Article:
REPORT the Giant
African Snail

Giant African Snail

The giant African snail threatens our plants, our homes and our health. Report giant African snails immediately.

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Photo Credits

The Giant African Snail (Lissachatina fulica or GAS) was first found in southern Florida in the 1960s, and it took 10 years and $1 million to eradicate it. It was reintroduced in 2011, and eradication efforts are currently underway. GAS is one of the most damaging snails in the world because it consumes at least 500 types of plants and can cause structural damage to plaster and stucco structures. This snail can also carry a parasitic nematode that can lead to meningitis in humans. One of the most damaging snails in the world. GAS reproduces quickly, producing about 1,200 eggs in a single year.

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QUICK FACTS

Where Is the Threat?

What's at Risk?

  • The giant African snail feeds on more than 500 types of plants, including: peanuts, beans, peas, cucumbers and melons.

  • If fruits and vegetables are not available, the snails will eat a wide variety of ornamental plants, tree bark and even paint and stucco on houses.

Source of the Threat

  • Like other invasive pests and diseases, giant African snails could enter the United States as hitchhikers on imported cargo

  • GAS have also been illegally imported by individuals for classroom exhibits, as pets or for food

Signs and Symptoms

  • Reaching almost 8 inches (20 cm) in length and 5 inches (13 cm) in maximum diameter, this is one of the world's largest land snails—about the size of an average adult fist. When fully grown, its shell consists of seven to nine whorls, with a long and greatly swollen body whorl. The brownish shell with darker brown lengthwise stripes covers at least half the length of the snail.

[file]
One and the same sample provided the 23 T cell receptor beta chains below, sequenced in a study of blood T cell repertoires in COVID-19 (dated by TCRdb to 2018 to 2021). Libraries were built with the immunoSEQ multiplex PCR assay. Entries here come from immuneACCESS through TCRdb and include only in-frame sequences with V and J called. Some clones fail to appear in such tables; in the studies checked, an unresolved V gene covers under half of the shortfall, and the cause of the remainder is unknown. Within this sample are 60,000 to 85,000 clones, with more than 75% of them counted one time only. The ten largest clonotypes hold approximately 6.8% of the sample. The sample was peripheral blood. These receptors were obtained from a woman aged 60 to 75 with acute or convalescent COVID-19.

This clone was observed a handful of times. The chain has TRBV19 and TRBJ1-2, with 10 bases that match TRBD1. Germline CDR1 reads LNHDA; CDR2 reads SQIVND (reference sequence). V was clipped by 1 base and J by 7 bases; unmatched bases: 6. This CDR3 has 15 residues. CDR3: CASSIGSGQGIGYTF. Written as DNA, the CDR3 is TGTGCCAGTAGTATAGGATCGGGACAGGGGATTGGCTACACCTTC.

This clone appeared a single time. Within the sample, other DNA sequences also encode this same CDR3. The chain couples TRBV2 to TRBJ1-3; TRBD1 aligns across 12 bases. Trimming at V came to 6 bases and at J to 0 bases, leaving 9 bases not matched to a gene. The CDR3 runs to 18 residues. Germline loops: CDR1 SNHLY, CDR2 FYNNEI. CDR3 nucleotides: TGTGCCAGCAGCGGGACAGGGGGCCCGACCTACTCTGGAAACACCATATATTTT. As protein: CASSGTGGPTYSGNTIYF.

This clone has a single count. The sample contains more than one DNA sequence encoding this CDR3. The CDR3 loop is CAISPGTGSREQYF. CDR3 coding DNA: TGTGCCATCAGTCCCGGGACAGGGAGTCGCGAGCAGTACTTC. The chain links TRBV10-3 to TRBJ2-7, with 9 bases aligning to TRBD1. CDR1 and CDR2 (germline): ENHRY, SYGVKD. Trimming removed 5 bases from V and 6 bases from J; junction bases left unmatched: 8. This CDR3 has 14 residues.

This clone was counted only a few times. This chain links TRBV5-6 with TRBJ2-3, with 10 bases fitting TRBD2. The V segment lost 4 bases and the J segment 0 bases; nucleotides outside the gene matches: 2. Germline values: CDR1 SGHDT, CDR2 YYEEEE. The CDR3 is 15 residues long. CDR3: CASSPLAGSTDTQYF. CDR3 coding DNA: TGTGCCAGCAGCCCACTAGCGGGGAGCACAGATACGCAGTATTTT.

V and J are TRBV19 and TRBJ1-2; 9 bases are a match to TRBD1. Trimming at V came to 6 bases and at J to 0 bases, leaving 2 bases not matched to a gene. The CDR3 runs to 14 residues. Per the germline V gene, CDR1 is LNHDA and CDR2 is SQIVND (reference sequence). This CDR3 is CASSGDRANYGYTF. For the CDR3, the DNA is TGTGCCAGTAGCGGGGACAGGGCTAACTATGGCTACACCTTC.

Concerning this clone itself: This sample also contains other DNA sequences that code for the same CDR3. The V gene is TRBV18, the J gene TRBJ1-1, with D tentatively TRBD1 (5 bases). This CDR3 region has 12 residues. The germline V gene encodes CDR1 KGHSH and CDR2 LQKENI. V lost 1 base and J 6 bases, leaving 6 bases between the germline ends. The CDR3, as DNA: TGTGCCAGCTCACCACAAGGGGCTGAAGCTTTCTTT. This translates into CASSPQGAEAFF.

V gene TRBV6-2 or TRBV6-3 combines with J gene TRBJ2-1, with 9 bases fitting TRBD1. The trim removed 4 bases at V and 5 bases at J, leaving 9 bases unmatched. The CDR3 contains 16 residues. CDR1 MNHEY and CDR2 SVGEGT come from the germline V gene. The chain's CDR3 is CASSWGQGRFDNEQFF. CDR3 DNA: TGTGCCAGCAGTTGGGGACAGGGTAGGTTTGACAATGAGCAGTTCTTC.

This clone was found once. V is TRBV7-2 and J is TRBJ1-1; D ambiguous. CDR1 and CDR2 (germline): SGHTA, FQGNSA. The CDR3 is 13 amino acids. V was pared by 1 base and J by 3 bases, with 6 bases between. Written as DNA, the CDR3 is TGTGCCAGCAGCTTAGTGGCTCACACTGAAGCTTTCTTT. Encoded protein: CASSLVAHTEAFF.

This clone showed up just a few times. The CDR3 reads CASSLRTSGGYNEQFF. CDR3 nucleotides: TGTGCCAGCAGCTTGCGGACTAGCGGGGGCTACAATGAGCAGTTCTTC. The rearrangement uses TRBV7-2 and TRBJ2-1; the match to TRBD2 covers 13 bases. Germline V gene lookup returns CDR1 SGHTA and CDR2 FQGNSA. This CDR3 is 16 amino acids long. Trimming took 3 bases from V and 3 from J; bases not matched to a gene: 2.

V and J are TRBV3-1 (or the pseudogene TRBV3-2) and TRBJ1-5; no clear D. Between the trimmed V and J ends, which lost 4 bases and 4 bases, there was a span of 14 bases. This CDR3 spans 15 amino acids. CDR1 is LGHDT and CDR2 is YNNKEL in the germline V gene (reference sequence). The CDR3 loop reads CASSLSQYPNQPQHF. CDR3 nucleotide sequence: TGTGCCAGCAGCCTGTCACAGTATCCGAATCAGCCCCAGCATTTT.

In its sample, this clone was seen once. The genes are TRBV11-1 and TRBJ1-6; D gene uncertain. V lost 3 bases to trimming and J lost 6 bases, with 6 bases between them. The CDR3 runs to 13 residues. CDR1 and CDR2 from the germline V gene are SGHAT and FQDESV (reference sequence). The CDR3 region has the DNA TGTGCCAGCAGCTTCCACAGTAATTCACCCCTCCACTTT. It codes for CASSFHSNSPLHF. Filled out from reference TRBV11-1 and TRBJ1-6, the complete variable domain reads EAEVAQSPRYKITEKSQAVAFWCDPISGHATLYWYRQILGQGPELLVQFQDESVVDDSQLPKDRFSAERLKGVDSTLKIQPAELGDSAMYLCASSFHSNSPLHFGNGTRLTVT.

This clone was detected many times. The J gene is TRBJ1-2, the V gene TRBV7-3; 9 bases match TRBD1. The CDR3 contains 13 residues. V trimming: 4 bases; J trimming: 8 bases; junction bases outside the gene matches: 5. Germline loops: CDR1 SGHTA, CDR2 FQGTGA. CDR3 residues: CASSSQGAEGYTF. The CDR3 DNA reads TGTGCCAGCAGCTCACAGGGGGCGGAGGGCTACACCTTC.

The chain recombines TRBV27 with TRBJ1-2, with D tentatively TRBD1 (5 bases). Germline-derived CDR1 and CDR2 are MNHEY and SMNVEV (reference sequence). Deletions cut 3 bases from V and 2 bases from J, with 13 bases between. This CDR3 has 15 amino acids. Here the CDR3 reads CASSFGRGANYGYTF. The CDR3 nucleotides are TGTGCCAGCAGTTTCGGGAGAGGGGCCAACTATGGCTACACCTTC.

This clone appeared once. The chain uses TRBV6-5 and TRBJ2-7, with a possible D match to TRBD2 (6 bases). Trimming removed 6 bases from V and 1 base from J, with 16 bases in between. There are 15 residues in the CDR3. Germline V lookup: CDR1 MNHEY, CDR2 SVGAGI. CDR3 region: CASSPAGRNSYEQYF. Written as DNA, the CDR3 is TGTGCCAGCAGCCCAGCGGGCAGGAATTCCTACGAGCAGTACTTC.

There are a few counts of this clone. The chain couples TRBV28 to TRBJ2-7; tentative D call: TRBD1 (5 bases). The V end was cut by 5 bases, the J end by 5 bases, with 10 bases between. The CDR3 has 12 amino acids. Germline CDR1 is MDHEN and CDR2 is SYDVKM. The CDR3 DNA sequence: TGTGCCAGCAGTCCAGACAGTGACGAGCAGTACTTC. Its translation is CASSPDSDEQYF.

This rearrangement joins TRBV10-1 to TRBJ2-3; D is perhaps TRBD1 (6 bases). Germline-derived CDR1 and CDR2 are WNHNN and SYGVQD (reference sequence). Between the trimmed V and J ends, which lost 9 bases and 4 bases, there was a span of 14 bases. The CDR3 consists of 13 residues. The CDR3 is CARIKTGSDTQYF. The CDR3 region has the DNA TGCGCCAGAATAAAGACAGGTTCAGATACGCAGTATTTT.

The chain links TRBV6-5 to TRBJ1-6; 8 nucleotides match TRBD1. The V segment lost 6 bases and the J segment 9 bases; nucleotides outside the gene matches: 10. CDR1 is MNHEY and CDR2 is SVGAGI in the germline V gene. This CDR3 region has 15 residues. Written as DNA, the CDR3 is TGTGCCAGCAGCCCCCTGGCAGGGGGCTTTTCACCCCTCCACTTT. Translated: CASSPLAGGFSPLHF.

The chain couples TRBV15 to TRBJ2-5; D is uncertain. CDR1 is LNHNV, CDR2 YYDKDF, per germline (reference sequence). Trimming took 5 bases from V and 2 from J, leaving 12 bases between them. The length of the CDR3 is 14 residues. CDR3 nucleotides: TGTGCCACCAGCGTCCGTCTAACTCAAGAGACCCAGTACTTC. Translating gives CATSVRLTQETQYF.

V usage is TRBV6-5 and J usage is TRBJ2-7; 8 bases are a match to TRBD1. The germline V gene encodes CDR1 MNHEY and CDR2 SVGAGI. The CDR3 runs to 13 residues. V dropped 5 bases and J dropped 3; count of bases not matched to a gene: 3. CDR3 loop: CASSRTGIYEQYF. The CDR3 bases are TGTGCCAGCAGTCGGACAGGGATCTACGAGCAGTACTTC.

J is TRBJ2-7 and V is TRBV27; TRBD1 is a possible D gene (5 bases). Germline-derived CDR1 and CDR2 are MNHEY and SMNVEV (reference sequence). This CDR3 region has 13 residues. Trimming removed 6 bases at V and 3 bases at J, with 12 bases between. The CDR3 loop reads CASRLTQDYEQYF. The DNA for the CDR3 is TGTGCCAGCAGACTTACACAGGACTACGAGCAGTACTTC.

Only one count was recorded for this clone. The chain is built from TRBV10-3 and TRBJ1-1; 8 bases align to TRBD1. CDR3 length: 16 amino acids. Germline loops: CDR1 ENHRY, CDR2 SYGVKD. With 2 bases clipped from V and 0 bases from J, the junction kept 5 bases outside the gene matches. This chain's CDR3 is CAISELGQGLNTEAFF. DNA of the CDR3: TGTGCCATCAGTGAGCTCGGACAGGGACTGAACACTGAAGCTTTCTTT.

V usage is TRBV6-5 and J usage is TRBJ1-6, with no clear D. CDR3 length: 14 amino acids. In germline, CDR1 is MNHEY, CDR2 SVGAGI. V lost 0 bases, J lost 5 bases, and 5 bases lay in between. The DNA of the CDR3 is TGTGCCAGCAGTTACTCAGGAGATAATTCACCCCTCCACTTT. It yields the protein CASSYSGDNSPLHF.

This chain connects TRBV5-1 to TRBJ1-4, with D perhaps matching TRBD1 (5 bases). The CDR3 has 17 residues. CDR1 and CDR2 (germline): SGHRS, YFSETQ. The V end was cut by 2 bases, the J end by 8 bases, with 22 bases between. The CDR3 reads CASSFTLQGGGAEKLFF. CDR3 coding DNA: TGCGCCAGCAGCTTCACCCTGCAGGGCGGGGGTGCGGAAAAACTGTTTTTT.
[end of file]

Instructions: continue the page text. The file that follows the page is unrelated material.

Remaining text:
• Each snail contains both female and male reproductive organs. After a single mating, each snail can produce 100 to 500 eggs. These snails can reproduce several more times without mating again. They can generate clutches of eggs every 2 to 3 months.

  • Although this species thrives in tropical and subtropical areas, it can survive in cold conditions. In winter in the Northern United States, the snail would become slow and sluggish, almost hibernating until warmer weather returns.

What You Can Do






What You Can Do

  • Be cautious around these snails. They may carry organisms that can cause diseases in humans. These organisms can be transferred by ingesting improperly cooked snail meat or by handling live snails and allowing their mucus to contact human mucous membranes such as those in the eyes, nose and mouth.

  • If you handle snails or slugs, wear gloves and wash your hands. Always remember to thoroughly wash fresh produce. When traveling in areas where the parasite is common, avoid eating uncooked vegetables.

  • Allow authorized agricultural workers access to property to survey for the snail.

  • Cooperate with all quarantine restrictions or rules that might be imposed.

  • Know the quarantines in your area and learn to leave Hungry Pests behind.